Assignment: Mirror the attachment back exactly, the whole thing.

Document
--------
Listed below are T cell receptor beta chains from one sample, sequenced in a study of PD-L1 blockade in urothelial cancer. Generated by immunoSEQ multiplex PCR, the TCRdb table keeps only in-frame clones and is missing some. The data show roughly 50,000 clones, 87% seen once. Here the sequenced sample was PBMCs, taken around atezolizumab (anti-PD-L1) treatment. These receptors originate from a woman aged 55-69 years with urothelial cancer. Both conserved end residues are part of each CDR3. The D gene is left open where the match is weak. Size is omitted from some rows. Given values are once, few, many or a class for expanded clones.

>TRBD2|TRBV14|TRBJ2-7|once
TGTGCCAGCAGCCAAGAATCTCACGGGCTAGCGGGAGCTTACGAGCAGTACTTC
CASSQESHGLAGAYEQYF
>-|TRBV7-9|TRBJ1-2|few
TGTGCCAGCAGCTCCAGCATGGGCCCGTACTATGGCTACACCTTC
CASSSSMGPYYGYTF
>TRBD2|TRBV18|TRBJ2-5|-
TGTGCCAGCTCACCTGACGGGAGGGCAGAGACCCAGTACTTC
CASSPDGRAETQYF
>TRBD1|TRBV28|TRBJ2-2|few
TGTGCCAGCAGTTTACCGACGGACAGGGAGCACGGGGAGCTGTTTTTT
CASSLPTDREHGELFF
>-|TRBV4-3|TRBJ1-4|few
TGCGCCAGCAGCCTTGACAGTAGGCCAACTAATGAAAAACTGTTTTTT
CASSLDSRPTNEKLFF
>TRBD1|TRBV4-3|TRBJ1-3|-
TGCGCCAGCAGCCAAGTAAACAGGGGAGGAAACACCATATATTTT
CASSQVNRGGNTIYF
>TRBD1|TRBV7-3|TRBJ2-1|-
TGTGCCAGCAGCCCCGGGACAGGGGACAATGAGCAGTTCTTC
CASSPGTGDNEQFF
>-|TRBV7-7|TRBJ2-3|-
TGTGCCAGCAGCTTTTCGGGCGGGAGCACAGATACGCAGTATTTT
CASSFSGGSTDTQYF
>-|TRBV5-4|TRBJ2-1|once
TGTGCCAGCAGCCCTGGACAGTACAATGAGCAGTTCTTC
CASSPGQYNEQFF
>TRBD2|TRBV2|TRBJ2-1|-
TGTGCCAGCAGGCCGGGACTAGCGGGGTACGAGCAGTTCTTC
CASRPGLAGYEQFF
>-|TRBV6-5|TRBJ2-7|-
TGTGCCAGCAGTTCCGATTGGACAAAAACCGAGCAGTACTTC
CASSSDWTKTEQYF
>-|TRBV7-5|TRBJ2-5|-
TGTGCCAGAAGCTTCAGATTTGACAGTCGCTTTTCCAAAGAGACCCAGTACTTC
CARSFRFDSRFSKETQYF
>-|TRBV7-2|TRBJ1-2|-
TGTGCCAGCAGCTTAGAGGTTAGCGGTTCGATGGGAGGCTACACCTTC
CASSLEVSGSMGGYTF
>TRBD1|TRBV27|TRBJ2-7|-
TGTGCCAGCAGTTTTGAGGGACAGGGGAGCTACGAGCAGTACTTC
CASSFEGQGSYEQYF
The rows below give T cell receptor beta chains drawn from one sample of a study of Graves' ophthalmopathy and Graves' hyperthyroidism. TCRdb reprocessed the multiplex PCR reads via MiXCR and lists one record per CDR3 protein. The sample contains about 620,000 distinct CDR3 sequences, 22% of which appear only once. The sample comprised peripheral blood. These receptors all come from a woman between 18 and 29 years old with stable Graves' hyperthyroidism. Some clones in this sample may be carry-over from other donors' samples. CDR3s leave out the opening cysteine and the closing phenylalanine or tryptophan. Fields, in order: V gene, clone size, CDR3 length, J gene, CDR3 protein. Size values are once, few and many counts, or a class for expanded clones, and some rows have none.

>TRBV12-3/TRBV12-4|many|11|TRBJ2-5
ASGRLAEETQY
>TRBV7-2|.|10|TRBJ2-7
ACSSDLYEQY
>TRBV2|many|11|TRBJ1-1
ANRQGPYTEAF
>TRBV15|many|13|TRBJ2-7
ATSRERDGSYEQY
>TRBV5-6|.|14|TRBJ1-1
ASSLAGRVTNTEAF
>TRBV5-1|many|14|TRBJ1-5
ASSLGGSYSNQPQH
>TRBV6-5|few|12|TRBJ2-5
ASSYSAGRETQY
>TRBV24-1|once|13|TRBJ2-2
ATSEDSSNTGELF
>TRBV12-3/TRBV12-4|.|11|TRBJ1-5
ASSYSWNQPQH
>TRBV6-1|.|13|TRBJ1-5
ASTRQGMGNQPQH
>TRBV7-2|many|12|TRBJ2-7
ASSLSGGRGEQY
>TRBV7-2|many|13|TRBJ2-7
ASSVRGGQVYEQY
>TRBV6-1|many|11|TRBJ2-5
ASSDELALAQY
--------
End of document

Listed below are T cell receptor beta chains from one sample, sequenced in a study of PD-L1 blockade in urothelial cancer. Generated by immunoSEQ multiplex PCR, the TCRdb table keeps only in-frame clones and is missing some. The data show roughly 50,000 clones, 87% seen once. Here the sequenced sample was PBMCs, taken around atezolizumab (anti-PD-L1) treatment. These receptors originate from a woman aged 55-69 years with urothelial cancer. Both conserved end residues are part of each CDR3. The D gene is left open where the match is weak. Size is omitted from some rows. Given values are once, few, many or a class for expanded clones.

>TRBD2|TRBV14|TRBJ2-7|once
TGTGCCAGCAGCCAAGAATCTCACGGGCTAGCGGGAGCTTACGAGCAGTACTTC
CASSQESHGLAGAYEQYF
>-|TRBV7-9|TRBJ1-2|few
TGTGCCAGCAGCTCCAGCATGGGCCCGTACTATGGCTACACCTTC
CASSSSMGPYYGYTF
>TRBD2|TRBV18|TRBJ2-5|-
TGTGCCAGCTCACCTGACGGGAGGGCAGAGACCCAGTACTTC
CASSPDGRAETQYF
>TRBD1|TRBV28|TRBJ2-2|few
TGTGCCAGCAGTTTACCGACGGACAGGGAGCACGGGGAGCTGTTTTTT
CASSLPTDREHGELFF
>-|TRBV4-3|TRBJ1-4|few
TGCGCCAGCAGCCTTGACAGTAGGCCAACTAATGAAAAACTGTTTTTT
CASSLDSRPTNEKLFF
>TRBD1|TRBV4-3|TRBJ1-3|-
TGCGCCAGCAGCCAAGTAAACAGGGGAGGAAACACCATATATTTT
CASSQVNRGGNTIYF
>TRBD1|TRBV7-3|TRBJ2-1|-
TGTGCCAGCAGCCCCGGGACAGGGGACAATGAGCAGTTCTTC
CASSPGTGDNEQFF
>-|TRBV7-7|TRBJ2-3|-
TGTGCCAGCAGCTTTTCGGGCGGGAGCACAGATACGCAGTATTTT
CASSFSGGSTDTQYF
>-|TRBV5-4|TRBJ2-1|once
TGTGCCAGCAGCCCTGGACAGTACAATGAGCAGTTCTTC
CASSPGQYNEQFF
>TRBD2|TRBV2|TRBJ2-1|-
TGTGCCAGCAGGCCGGGACTAGCGGGGTACGAGCAGTTCTTC
CASRPGLAGYEQFF
>-|TRBV6-5|TRBJ2-7|-
TGTGCCAGCAGTTCCGATTGGACAAAAACCGAGCAGTACTTC
CASSSDWTKTEQYF
>-|TRBV7-5|TRBJ2-5|-
TGTGCCAGAAGCTTCAGATTTGACAGTCGCTTTTCCAAAGAGACCCAGTACTTC
CARSFRFDSRFSKETQYF
>-|TRBV7-2|TRBJ1-2|-
TGTGCCAGCAGCTTAGAGGTTAGCGGTTCGATGGGAGGCTACACCTTC
CASSLEVSGSMGGYTF
>TRBD1|TRBV27|TRBJ2-7|-
TGTGCCAGCAGTTTTGAGGGACAGGGGAGCTACGAGCAGTACTTC
CASSFEGQGSYEQYF
The rows below give T cell receptor beta chains drawn from one sample of a study of Graves' ophthalmopathy and Graves' hyperthyroidism. TCRdb reprocessed the multiplex PCR reads via MiXCR and lists one record per CDR3 protein. The sample contains about 620,000 distinct CDR3 sequences, 22% of which appear only once. The sample comprised peripheral blood. These receptors all come from a woman between 18 and 29 years old with stable Graves' hyperthyroidism. Some clones in this sample may be carry-over from other donors' samples. CDR3s leave out the opening cysteine and the closing phenylalanine or tryptophan. Fields, in order: V gene, clone size, CDR3 length, J gene, CDR3 protein. Size values are once, few and many counts, or a class for expanded clones, and some rows have none.

>TRBV12-3/TRBV12-4|many|11|TRBJ2-5
ASGRLAEETQY
>TRBV7-2|.|10|TRBJ2-7
ACSSDLYEQY
>TRBV2|many|11|TRBJ1-1
ANRQGPYTEAF
>TRBV15|many|13|TRBJ2-7
ATSRERDGSYEQY
>TRBV5-6|.|14|TRBJ1-1
ASSLAGRVTNTEAF
>TRBV5-1|many|14|TRBJ1-5
ASSLGGSYSNQPQH
>TRBV6-5|few|12|TRBJ2-5
ASSYSAGRETQY
>TRBV24-1|once|13|TRBJ2-2
ATSEDSSNTGELF
>TRBV12-3/TRBV12-4|.|11|TRBJ1-5
ASSYSWNQPQH
>TRBV6-1|.|13|TRBJ1-5
ASTRQGMGNQPQH
>TRBV7-2|many|12|TRBJ2-7
ASSLSGGRGEQY
>TRBV7-2|many|13|TRBJ2-7
ASSVRGGQVYEQY
>TRBV6-1|many|11|TRBJ2-5
ASSDELALAQY